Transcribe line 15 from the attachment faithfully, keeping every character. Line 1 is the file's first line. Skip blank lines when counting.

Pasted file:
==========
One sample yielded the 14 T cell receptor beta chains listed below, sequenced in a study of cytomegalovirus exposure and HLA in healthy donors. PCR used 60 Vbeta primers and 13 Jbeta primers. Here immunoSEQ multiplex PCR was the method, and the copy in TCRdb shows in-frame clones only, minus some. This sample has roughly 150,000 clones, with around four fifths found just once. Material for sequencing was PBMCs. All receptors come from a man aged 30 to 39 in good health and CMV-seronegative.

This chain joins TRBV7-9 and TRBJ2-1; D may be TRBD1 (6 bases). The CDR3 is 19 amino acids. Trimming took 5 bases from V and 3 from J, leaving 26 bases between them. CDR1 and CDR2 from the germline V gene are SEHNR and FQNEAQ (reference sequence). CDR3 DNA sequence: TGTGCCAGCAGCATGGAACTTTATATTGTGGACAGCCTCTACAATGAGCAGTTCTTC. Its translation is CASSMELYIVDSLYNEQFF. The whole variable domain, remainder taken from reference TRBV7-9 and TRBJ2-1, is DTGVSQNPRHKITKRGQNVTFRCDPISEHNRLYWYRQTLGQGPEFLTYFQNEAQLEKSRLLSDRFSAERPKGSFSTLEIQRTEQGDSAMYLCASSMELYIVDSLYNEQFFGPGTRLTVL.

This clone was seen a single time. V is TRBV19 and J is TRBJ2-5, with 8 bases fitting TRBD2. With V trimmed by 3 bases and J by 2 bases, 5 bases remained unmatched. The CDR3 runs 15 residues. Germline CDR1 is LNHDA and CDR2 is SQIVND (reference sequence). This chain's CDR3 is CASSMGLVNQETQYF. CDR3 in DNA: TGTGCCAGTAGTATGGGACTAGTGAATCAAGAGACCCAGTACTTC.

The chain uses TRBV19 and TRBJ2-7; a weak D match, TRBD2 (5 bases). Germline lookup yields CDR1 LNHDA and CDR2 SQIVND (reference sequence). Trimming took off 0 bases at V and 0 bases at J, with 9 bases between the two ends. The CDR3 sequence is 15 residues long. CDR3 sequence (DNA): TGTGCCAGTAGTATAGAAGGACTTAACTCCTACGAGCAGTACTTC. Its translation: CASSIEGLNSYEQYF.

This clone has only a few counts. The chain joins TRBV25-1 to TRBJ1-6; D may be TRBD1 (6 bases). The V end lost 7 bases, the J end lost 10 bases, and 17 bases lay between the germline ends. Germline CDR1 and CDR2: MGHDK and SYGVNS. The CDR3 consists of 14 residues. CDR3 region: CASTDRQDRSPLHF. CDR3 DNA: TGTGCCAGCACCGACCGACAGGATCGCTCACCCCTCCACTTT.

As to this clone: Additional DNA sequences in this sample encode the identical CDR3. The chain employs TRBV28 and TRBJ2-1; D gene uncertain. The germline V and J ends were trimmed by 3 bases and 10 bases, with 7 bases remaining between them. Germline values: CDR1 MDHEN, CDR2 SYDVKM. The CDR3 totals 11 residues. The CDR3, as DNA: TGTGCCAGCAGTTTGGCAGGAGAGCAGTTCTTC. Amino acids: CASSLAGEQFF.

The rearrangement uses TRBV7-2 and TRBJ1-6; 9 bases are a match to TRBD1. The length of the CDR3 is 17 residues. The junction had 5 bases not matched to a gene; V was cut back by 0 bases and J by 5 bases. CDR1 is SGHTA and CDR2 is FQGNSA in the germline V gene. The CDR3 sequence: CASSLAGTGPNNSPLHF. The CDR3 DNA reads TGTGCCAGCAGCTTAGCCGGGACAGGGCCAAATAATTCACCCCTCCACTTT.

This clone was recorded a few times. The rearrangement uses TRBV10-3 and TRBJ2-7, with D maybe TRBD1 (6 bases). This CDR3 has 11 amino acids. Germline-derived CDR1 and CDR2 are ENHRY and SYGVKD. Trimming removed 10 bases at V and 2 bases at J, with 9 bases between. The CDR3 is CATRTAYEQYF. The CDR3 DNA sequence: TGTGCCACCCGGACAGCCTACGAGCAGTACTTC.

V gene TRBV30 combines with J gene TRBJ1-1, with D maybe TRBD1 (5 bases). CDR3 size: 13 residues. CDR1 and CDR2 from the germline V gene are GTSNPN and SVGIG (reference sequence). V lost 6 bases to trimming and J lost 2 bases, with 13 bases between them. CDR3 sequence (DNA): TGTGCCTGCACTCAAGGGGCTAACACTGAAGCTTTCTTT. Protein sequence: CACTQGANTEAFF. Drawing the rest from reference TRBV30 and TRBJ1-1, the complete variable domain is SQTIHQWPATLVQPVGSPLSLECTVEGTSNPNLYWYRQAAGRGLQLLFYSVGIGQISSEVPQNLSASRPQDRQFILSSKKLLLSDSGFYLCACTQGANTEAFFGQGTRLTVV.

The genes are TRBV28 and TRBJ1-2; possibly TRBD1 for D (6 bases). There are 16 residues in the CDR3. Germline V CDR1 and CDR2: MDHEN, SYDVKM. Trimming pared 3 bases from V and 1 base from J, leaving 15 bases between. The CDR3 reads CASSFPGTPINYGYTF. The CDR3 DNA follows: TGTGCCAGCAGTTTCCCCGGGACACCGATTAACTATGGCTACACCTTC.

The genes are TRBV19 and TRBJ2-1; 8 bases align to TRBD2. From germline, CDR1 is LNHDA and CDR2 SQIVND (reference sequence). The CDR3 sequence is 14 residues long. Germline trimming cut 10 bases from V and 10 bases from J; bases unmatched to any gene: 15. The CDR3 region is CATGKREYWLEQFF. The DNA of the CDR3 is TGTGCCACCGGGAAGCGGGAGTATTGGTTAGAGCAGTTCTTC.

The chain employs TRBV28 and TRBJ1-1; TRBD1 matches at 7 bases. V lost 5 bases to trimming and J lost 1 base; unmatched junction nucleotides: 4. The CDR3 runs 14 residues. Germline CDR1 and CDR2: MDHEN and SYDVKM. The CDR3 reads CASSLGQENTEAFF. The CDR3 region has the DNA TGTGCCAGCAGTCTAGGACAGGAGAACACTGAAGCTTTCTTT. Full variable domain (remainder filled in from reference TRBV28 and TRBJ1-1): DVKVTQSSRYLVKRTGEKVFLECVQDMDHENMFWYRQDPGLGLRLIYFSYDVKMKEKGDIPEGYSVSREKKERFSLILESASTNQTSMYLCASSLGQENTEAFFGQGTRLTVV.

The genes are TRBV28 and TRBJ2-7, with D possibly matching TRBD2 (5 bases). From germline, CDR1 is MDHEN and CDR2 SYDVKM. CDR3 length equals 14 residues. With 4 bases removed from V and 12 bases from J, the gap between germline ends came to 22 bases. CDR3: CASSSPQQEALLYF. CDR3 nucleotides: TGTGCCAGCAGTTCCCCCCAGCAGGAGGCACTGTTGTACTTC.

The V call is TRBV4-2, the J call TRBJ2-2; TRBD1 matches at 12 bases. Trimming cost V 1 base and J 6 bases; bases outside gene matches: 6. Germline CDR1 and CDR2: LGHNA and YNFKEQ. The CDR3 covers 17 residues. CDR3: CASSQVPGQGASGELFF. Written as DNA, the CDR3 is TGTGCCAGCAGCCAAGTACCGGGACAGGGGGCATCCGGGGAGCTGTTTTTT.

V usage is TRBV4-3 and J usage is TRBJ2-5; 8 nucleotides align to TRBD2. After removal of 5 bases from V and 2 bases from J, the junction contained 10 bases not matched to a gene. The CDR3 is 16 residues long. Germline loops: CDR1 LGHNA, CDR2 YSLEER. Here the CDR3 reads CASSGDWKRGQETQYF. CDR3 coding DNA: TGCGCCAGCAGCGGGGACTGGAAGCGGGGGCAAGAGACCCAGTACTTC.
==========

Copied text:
V usage is TRBV4-3 and J usage is TRBJ2-5; 8 nucleotides align to TRBD2. After removal of 5 bases from V and 2 bases from J, the junction contained 10 bases not matched to a gene. The CDR3 is 16 residues long. Germline loops: CDR1 LGHNA, CDR2 YSLEER. Here the CDR3 reads CASSGDWKRGQETQYF. CDR3 coding DNA: TGCGCCAGCAGCGGGGACTGGAAGCGGGGGCAAGAGACCCAGTACTTC.